Bonds issued by home builders are signaling a pretty upbeat tone for the U.S. economy, even as U.S. recession fears linger.
Wage growth has been on the rise while borrowing costs have fallen, with the average 30-year fixed-rate mortgage plunging this week to a three-year low of 3.55%, helping to partially offset the affordability crunch for would-be homeowners. That all should be music to the ears of home builders, which operate cyclical businesses and often rely heavily on debt to construct homes for future buyers.
“Last year, home builders were under considerable pressure because of rates and affordability, which go hand and hand,” said Matthew Kennedy, head of corporate credit at Angel Oak Capital Advisors, in an interview Friday.
“But with Powell pivoting and rates starting to come down,” Kennedy said, “that was an impetus of change.”
Federal Reserve Chair Jerome Powell kept rates steady for the first half of 2019, while vowing to keep a close eye on signs of a potentially slowing U.S. economy. But as the U.S.-China trade war marched on, the central bank in July opted for a quarter percentage point “mid-cycle adjustment” to help support household and business confidence.
In a July report, Moody’s Investors Service said it expects the home-building industry to be stable with 2% to 4% top-line growth over the next 12 to 18 months, but with stronger revenue growth at home builders with a focus on entry-level homes and lower prices.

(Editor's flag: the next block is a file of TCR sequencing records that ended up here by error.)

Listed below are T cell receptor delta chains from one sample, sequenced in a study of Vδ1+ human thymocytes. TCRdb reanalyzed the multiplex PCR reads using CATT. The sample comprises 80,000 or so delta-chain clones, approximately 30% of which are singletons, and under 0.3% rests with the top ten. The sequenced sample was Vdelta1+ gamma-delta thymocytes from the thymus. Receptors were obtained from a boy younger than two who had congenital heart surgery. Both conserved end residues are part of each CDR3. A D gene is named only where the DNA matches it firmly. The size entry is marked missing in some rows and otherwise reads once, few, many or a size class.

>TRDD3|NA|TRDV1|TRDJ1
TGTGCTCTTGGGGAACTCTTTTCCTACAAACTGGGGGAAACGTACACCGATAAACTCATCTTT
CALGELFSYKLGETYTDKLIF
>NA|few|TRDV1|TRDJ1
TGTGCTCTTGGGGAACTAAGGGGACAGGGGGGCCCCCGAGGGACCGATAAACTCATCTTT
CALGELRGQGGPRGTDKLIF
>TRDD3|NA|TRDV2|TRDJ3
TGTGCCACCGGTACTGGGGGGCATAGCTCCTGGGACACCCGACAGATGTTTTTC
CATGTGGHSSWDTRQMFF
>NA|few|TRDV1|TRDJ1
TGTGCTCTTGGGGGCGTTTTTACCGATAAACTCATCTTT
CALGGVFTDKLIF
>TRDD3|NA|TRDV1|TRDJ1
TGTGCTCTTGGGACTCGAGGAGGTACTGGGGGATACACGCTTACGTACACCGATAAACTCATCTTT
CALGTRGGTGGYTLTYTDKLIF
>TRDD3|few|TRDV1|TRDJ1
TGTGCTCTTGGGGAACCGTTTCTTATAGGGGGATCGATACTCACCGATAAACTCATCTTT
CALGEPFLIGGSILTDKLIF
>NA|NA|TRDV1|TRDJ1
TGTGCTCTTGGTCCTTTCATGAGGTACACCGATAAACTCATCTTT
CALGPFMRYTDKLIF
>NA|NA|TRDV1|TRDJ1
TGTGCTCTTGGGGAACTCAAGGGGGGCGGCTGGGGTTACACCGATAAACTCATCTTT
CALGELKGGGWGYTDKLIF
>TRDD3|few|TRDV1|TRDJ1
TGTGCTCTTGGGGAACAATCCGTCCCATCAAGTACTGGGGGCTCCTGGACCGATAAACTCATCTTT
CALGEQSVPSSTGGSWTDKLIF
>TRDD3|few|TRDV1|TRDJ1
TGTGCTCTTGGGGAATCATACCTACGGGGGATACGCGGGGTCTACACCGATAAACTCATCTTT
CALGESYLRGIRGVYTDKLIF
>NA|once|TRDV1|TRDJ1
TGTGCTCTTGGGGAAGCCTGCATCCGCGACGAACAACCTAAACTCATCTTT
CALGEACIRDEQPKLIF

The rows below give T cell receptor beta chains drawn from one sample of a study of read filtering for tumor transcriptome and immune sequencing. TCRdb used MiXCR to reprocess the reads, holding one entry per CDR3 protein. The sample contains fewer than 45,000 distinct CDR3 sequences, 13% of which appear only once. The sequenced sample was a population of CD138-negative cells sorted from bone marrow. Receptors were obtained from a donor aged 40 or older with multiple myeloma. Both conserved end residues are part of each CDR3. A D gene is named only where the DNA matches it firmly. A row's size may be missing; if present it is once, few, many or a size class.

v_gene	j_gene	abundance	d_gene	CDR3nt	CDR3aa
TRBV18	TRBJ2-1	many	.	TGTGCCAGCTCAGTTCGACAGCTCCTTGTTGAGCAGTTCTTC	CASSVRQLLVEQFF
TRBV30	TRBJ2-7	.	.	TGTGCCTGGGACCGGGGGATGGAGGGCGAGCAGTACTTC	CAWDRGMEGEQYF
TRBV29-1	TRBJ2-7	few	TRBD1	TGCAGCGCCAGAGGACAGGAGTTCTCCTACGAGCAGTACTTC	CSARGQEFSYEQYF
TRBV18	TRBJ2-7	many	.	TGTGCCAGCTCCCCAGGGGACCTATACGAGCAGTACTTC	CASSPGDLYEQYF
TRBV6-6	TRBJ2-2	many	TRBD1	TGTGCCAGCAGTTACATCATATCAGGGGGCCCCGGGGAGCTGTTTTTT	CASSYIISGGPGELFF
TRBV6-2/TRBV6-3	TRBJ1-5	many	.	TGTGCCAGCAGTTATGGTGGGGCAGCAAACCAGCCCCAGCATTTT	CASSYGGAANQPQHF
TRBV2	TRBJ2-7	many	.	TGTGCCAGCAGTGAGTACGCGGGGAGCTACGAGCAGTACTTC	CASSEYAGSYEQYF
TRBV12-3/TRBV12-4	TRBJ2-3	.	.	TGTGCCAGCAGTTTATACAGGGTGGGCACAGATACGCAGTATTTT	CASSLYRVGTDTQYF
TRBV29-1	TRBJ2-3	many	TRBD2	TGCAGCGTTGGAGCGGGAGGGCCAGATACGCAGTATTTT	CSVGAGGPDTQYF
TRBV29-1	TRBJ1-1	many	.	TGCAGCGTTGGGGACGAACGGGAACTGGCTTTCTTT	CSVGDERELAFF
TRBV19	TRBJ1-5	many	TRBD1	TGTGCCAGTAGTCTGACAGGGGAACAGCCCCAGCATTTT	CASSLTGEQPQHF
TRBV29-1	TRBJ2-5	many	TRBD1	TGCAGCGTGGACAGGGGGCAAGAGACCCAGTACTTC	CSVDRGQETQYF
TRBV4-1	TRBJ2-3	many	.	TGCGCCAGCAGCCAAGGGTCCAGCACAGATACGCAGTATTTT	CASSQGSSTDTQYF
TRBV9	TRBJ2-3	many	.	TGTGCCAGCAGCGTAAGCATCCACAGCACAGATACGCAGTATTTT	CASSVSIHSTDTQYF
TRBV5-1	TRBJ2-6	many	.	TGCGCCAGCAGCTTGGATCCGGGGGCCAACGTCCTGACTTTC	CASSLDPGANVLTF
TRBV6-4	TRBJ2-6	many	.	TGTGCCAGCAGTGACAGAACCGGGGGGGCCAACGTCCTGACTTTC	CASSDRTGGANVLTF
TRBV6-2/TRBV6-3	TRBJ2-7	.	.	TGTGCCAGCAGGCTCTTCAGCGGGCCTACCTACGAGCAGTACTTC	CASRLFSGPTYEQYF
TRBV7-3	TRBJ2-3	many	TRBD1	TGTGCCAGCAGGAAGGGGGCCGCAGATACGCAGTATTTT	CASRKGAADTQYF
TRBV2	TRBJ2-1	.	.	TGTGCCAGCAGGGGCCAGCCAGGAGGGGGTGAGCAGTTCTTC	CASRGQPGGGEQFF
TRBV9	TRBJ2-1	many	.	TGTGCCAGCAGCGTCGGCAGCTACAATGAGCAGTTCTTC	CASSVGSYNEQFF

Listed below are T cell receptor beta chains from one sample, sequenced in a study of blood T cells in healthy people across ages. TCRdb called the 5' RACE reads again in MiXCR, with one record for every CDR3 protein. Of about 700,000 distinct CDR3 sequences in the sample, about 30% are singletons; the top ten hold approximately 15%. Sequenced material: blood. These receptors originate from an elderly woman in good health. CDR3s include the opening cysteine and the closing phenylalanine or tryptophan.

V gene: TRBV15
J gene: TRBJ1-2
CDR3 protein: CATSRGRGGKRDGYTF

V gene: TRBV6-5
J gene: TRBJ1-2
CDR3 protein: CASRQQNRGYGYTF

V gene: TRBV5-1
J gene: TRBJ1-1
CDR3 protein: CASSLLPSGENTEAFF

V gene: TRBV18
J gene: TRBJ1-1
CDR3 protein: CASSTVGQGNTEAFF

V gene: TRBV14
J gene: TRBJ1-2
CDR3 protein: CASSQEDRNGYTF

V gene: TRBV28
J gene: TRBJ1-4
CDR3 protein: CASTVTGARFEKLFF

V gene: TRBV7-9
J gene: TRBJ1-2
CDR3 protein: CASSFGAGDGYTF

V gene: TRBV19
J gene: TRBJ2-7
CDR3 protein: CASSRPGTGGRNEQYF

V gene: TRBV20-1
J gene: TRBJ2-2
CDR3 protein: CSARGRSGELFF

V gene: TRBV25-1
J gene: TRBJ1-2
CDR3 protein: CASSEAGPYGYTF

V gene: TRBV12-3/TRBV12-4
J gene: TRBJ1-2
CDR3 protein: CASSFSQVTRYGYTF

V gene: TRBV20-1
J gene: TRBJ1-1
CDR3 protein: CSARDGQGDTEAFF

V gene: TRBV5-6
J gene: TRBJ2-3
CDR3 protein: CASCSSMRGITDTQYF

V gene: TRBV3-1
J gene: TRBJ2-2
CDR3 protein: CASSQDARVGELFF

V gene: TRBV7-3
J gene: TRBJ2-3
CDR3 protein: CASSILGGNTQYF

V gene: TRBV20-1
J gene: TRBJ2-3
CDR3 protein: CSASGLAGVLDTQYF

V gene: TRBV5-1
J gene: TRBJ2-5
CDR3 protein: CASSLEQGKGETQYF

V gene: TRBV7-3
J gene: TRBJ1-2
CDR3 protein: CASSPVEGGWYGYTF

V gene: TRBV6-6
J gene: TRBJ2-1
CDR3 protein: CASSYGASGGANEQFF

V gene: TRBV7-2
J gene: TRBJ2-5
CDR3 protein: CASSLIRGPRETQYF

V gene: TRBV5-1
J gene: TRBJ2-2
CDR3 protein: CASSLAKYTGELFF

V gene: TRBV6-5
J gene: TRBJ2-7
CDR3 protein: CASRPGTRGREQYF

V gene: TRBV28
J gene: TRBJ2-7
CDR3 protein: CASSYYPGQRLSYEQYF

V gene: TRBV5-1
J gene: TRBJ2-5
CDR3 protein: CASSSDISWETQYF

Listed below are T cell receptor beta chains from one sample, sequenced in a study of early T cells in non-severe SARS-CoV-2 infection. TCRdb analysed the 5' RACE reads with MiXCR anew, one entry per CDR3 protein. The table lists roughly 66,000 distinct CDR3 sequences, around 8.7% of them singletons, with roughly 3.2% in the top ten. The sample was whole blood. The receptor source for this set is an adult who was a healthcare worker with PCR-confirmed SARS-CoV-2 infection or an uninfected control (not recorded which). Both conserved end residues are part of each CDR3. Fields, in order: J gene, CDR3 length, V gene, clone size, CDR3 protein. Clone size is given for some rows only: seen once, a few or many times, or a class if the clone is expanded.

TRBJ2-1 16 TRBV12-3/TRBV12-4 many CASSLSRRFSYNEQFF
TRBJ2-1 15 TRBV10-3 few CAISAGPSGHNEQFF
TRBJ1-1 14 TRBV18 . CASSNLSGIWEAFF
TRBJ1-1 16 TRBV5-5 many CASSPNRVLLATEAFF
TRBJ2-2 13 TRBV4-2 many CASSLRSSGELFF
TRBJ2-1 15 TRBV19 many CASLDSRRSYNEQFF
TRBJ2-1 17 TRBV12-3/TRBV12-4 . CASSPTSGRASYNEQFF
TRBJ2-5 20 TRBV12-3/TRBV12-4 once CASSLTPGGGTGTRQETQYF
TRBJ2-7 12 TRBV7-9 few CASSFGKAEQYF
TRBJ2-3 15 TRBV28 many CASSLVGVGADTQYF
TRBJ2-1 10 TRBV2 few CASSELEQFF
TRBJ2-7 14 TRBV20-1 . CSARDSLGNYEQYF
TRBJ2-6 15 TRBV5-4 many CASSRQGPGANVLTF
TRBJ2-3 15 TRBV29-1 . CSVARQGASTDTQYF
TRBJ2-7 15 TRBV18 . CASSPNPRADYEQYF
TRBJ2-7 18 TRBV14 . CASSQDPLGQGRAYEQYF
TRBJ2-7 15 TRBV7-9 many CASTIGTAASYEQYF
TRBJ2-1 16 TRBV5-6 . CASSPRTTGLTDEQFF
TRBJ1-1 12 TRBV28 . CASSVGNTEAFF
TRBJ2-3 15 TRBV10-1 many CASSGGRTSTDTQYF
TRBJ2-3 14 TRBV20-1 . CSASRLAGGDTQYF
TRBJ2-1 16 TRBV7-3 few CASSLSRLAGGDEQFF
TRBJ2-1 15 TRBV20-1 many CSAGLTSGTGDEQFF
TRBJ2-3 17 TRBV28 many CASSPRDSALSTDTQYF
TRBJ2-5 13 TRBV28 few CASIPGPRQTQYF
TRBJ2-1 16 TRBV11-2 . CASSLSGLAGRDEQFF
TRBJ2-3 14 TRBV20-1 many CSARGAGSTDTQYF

“Public companies that showed positive growth of above 5% during the first calendar quarter were generally the ones weighted more heavily toward affordable offerings, including Meritage Homes
LGI Homes Inc.
and Century Communities Inc.
” wrote Moody’s analysts led by Natalia Gluschuk.
Kennedy said he preferred the bonds of builders with a focus on affordability that can attract millennials and others looking for a starter home, or the next step up.
The high risks associated with home builders often land them in the high-yield, or “junk-bond,” category of corporate debt because new homes can sit on the market unsold when sentiment shifts.Like stocks, high-yield bonds also can be vulnerable to bouts of volatility and market shocks.
Friday housing data came out weaker than expected, showing that new-home sales in July fell almost 13%, but with a key caveat that June had a “ridiculously large revision” higher of its sales figure.
Yet, on Friday, the closely-tracked ICE BofAML U.S. High Yield Homebuilders & Real Estate index closed at $101.76 per share and held its 8.78% gain year-to-date, or better than the 6.97% gain of the broader ICE BofAML U.S. High Yield index, according to FactSet.
“You wouldn’t think this would be defensive,” Kennedy said of home builder bonds. “It is just that right now the consumer is very strong, household formation is picking up and affordability is easing.”
Stephen Percoco, founder of Lark Research, said that Friday’s lower new-home sales report was unlikely to lead to volumes falling below his 6% annual growth target. Sales of new U.S. homes were still 4.3% higher in July than a year ago.
“This year is continuing at a real solid pace, which as long as the economy doesn’t fall back dramatically, the momentum in housing should continue,” the former Salomon Brothers junk-bond analyst, told MarketWatch in an interview.
“But we have to be cautious, because when certain sectors of the economy start slipping, eventually that will affect the consumer and housing will follow.”
Major U.S. stock indexes ended lower on Friday, with the Dow Jones Industrial Average
losing more than 600 points amid an intensifying U.S.-China trade war. The S&P 500 index